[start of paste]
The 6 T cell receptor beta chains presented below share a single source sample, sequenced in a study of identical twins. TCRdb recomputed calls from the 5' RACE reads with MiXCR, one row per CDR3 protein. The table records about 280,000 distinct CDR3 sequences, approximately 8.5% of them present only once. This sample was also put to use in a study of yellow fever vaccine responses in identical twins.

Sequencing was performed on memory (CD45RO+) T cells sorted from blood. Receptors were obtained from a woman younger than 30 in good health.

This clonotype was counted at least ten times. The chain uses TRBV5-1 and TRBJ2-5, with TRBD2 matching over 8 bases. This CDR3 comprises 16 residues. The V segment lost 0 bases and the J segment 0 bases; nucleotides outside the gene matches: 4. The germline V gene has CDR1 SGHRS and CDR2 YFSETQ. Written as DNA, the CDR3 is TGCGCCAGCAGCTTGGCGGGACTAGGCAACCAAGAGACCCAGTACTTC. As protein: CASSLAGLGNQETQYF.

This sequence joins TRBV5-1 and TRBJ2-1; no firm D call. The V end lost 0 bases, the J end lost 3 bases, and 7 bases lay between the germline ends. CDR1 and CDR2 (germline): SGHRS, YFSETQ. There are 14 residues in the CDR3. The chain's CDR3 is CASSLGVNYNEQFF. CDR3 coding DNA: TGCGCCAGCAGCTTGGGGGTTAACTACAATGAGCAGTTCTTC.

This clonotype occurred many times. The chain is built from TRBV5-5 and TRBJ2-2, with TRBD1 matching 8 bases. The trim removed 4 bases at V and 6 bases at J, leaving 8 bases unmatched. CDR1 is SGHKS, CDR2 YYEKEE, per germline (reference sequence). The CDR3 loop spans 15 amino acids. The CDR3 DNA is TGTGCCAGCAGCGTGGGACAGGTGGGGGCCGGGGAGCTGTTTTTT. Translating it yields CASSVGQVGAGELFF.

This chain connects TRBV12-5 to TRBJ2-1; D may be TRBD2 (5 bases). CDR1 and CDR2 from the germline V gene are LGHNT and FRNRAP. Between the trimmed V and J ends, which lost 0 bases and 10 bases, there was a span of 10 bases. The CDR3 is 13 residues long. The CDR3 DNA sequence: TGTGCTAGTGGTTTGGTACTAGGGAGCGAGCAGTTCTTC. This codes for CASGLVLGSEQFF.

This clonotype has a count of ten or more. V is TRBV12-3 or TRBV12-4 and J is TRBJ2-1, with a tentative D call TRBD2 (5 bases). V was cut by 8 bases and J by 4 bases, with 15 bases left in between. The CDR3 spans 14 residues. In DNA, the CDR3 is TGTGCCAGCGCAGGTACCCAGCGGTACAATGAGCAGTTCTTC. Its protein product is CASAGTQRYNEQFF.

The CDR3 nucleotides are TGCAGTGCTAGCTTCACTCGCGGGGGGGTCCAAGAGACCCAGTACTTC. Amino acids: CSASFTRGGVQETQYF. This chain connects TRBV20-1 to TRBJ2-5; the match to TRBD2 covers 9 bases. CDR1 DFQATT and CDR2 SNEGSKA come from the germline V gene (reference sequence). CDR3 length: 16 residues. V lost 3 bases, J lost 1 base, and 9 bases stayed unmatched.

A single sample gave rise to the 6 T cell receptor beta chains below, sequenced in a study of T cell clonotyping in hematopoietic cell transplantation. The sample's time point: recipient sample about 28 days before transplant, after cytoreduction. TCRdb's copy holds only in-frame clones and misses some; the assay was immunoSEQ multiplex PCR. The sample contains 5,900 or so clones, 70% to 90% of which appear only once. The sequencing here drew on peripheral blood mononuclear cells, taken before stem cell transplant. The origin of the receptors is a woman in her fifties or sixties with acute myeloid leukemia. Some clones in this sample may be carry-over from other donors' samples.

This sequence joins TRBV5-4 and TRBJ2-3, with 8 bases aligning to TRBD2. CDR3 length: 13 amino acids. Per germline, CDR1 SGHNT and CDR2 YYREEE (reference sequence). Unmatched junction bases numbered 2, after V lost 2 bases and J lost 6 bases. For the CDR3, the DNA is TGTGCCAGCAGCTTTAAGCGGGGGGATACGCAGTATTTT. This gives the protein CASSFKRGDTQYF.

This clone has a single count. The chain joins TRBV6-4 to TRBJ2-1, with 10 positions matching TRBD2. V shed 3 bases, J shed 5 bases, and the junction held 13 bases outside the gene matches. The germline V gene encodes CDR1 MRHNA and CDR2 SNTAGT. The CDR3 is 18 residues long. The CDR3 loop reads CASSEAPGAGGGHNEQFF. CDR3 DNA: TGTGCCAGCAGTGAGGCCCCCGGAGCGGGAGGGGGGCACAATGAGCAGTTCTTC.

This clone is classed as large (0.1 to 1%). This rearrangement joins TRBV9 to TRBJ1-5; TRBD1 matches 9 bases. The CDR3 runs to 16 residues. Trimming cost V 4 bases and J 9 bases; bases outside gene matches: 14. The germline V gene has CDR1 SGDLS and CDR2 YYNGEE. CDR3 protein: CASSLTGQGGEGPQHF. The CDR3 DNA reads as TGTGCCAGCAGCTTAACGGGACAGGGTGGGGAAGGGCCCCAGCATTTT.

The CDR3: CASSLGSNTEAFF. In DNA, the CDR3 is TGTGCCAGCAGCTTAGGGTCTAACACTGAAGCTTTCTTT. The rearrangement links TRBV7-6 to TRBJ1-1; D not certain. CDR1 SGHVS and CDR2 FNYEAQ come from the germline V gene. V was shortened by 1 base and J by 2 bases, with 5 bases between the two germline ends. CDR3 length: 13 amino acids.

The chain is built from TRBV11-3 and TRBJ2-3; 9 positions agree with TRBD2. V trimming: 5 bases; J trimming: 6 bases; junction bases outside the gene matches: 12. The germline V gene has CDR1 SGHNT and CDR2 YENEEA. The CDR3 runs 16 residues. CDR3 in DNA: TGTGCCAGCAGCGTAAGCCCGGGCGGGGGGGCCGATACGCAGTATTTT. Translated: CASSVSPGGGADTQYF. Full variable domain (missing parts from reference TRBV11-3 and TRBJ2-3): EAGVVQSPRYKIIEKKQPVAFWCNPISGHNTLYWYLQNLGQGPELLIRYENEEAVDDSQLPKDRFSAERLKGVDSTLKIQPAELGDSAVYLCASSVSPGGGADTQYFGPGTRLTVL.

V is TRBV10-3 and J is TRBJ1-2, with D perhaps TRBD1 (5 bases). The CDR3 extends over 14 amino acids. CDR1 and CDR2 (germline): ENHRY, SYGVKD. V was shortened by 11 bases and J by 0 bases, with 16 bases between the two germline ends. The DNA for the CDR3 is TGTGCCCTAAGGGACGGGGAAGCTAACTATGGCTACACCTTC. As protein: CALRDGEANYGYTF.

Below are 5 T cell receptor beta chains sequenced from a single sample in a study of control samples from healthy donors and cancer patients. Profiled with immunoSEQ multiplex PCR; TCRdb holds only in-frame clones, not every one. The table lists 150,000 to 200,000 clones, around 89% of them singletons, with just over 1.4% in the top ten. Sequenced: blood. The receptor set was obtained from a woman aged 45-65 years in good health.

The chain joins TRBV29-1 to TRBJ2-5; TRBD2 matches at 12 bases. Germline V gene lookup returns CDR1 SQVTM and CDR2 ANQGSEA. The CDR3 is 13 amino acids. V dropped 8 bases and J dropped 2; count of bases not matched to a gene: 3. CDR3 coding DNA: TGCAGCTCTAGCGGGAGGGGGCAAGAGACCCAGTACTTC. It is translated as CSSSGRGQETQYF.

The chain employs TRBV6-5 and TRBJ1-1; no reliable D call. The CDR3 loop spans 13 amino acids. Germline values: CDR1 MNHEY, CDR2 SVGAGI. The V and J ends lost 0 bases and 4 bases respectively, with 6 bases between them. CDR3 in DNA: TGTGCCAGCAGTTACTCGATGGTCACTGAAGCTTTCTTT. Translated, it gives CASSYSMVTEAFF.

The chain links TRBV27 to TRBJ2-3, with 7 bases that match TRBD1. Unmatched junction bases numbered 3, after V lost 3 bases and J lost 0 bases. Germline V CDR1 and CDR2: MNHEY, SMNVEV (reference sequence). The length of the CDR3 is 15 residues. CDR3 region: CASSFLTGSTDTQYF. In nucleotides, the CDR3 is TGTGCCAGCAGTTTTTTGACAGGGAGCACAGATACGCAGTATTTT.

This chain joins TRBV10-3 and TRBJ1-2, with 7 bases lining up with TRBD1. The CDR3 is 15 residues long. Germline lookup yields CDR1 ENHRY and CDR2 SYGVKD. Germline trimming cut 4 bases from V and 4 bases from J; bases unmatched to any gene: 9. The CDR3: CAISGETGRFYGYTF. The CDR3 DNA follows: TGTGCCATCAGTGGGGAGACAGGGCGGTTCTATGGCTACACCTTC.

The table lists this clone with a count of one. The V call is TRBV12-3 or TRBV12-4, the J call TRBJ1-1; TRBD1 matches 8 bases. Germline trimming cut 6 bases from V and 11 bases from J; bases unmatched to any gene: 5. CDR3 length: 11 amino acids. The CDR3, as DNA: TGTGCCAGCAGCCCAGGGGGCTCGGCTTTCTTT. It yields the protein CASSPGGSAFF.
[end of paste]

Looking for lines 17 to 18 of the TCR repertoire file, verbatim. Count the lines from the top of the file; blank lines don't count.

The chain joins TRBV29-1 to TRBJ2-5; TRBD2 matches at 12 bases. Germline V gene lookup returns CDR1 SQVTM and CDR2 ANQGSEA. The CDR3 is 13 amino acids. V dropped 8 bases and J dropped 2; count of bases not matched to a gene: 3. CDR3 coding DNA: TGCAGCTCTAGCGGGAGGGGGCAAGAGACCCAGTACTTC. It is translated as CSSSGRGQETQYF.

The chain employs TRBV6-5 and TRBJ1-1; no reliable D call. The CDR3 loop spans 13 amino acids. Germline values: CDR1 MNHEY, CDR2 SVGAGI. The V and J ends lost 0 bases and 4 bases respectively, with 6 bases between them. CDR3 in DNA: TGTGCCAGCAGTTACTCGATGGTCACTGAAGCTTTCTTT. Translated, it gives CASSYSMVTEAFF.